Two men from Central California have been charged with stealing catalytic converters and then trying to flee before crashing into a sheriff’s vehicle in Valencia, the Los Angeles County District Attorney’s Office announced Tuesday.

Vue Xiong, 31, of San Luis Obispo, and Fong Vang, 38, of Merced, each face three felony counts of grand theft and one felony count of attempted grand theft, according to the District Attorney’s Office.

Police were called after the two men, along with a third suspect, were allegedly seen stealing catalytic converters Saturday in Santa Clarita, according to the District Attorney’s Office.

The men attempted to flee from police as patrol vehicles followed them, with the van finally coming to a stop after running a red light and crashing into the sheriff’s SUV in Valencia, according to the District Attorney’s Office.

All three suspects tried to flee on foot, but two of them were in “too much pain” and were apprehended immediately, according to Lt. Brandon Barkley of the Los Angeles County Sheriff’s Department’s Santa Clarita Valley station.

The third suspect was “located in a tree at a nearby house,” Barkley said.

Eight catalytic converters were found in the van, according to the District Attorney’s Office.

The name of the third suspect and the status of any case against him were not immediately available.

Xiong and Vang were taken into custody Saturday, but Vang was released from custody Monday, according to county jail records.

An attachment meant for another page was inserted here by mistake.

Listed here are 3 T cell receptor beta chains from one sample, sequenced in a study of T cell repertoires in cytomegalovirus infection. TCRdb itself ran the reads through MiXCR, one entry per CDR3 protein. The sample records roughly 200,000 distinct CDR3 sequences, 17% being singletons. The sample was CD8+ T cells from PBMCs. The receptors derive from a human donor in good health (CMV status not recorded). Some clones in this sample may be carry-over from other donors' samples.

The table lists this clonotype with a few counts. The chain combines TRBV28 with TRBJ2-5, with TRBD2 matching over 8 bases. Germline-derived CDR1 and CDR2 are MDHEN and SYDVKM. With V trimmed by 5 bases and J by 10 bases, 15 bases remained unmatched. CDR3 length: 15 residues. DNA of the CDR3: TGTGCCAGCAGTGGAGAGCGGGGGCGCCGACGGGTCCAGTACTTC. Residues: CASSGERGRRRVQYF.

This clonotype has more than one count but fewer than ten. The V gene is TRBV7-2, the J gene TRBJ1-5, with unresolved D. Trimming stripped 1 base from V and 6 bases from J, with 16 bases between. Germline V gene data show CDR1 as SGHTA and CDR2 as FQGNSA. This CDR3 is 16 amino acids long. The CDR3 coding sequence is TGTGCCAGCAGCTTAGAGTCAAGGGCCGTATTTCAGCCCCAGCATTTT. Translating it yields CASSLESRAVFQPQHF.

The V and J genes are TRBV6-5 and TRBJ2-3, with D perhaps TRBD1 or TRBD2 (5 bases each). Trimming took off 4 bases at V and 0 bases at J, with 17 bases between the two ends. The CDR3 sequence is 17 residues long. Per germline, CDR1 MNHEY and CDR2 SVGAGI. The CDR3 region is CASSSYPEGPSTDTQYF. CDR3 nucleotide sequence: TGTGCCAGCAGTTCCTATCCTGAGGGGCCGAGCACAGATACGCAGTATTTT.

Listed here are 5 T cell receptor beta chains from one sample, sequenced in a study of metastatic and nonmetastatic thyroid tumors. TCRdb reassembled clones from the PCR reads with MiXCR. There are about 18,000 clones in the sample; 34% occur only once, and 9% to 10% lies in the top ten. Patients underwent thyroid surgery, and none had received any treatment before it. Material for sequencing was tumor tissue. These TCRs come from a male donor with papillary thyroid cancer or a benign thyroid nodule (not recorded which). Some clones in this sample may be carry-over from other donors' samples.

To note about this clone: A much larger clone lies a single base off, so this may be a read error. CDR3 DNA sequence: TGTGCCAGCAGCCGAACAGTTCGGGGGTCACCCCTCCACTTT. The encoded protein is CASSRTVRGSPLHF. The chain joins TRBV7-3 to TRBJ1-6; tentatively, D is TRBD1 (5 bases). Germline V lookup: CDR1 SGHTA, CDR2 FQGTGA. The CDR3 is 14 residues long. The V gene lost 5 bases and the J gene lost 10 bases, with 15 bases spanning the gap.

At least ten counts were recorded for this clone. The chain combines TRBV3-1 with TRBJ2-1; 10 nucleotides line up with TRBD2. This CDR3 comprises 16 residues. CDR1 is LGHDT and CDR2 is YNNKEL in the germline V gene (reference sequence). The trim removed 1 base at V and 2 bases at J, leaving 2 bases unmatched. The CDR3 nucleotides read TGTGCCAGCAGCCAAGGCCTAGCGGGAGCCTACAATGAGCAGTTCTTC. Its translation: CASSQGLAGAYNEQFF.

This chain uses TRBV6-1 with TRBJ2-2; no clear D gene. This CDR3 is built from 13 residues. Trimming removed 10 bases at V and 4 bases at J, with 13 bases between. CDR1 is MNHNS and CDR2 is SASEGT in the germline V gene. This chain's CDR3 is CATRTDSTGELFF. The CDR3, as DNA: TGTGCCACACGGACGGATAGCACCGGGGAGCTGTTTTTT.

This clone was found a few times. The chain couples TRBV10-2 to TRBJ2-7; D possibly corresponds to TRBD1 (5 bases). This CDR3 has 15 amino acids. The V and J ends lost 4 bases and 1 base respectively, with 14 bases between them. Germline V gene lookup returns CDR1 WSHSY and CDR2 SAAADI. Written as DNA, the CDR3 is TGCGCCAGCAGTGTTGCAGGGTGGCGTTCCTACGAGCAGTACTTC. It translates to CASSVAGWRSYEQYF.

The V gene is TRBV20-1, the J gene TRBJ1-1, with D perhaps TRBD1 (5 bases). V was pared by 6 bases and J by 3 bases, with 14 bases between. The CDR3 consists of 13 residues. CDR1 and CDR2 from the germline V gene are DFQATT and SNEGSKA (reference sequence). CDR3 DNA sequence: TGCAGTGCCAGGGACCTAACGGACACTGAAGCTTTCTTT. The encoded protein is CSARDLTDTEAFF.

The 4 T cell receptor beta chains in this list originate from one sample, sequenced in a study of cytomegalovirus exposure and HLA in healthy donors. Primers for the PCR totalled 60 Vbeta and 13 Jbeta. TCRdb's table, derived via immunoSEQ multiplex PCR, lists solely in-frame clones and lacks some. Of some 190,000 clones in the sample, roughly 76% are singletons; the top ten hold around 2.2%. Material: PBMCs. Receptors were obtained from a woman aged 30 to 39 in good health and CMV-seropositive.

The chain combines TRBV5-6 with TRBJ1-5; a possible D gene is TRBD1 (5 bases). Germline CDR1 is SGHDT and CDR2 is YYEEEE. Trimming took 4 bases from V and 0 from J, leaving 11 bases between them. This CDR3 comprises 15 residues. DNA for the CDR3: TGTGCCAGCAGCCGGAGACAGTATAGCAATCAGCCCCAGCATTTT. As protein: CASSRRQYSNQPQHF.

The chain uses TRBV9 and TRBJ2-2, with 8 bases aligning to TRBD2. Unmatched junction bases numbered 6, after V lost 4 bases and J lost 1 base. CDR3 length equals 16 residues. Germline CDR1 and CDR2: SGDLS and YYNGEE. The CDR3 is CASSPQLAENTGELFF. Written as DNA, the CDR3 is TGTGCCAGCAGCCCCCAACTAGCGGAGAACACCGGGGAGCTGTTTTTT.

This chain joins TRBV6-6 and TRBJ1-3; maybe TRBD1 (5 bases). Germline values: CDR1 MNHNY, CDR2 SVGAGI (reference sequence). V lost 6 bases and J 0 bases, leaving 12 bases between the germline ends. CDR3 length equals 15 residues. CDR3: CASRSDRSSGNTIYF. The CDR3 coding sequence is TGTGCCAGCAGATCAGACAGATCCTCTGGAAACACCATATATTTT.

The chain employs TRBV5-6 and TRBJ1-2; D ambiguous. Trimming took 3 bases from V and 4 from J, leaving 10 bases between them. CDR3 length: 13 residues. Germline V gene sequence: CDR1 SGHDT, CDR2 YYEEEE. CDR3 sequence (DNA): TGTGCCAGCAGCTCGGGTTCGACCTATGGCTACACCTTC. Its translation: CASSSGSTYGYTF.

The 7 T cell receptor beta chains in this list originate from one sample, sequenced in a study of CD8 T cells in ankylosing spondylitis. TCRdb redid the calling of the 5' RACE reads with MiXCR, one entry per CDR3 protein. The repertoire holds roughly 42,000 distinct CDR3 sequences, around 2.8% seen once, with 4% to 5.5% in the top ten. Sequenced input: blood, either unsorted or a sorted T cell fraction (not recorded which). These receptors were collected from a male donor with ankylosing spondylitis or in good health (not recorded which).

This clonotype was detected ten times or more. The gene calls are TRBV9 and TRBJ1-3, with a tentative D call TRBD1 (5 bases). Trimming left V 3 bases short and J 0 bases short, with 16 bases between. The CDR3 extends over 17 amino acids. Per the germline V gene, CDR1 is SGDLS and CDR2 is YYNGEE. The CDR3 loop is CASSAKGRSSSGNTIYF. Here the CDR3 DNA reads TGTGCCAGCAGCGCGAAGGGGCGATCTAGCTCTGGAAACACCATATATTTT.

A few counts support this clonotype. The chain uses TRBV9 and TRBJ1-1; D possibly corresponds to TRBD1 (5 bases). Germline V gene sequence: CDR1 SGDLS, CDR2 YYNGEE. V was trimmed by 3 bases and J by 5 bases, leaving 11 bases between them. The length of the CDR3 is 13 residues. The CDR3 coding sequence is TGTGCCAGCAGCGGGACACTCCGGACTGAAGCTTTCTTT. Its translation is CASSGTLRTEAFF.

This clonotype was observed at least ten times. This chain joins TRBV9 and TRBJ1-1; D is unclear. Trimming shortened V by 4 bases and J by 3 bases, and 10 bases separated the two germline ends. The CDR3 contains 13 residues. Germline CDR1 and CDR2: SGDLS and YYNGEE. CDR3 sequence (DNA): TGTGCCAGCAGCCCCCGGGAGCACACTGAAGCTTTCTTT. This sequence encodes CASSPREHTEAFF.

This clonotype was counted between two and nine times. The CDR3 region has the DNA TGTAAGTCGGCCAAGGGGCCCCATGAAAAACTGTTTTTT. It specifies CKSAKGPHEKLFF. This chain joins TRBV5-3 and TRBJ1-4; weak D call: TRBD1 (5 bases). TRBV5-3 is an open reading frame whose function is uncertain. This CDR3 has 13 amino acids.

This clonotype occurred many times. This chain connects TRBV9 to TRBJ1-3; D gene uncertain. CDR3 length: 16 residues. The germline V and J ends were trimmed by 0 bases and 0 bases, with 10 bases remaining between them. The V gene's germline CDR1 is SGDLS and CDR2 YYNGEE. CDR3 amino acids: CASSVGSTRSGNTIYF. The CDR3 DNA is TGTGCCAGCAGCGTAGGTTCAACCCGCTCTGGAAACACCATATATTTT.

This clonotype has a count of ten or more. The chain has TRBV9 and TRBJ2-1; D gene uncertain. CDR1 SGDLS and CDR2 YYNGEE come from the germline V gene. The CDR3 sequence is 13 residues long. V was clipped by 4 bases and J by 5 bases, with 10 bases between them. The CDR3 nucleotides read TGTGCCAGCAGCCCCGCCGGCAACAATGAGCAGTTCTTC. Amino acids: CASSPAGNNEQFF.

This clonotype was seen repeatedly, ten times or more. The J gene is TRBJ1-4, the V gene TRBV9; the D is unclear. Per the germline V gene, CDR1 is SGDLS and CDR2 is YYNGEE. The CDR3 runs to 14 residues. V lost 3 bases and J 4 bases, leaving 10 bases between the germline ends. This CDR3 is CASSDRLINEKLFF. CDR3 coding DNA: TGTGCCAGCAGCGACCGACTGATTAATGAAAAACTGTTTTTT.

In a statement announcing the case, District Attorney George Gascón said his office is “working collaboratively with law enforcement to prosecute catalytic converter thefts,” but noted that the cases are “notoriously difficult to solve and prosecute.”

Gascón joined Los Angeles Police Department Chief Michel Moore in February to call on state legislators to approve a measure aimed at curbing the theft of catalytic converters by requiring auto dealers to engrave the vehicle identification number on the devices on new vehicles and by banning cash sales for used catalytic converters.

Gascón — who last October called on auto manufacturers to work with him to develop solutions to the rising theft of catalytic converters — noted that thefts of the devices have been on the rise throughout the COVID-19 pandemic and that California is among the top five states for such crimes.

The measure, introduced by state Sens. Thomas Umberg, D-Santa Ana, and Anthony Portantino, D-La Canada Flintridge, would bar auto dealers and retailers from selling new vehicles unless the vehicle’s identification number has been engraved or etched onto the catalytic converter, and ban the cash sales of used catalytic converters by requiring recyclers to accept only traceable payment methods such as a credit card.

Moore noted in February that one in five thefts from a vehicle in Los Angeles is a catalytic converter, noting that it has become a “very attractive market” for thieves and a “difficult challenge” for law enforcement to deter and hold those responsible accountable.

Catalytic converters — which are used to turn hazardous exhaust from a vehicle into less harmful gases — are made of highly valuable metals such as platinum, rhodium and palladium and can fetch up to $1,200 each, according to the District Attorney’s Office.

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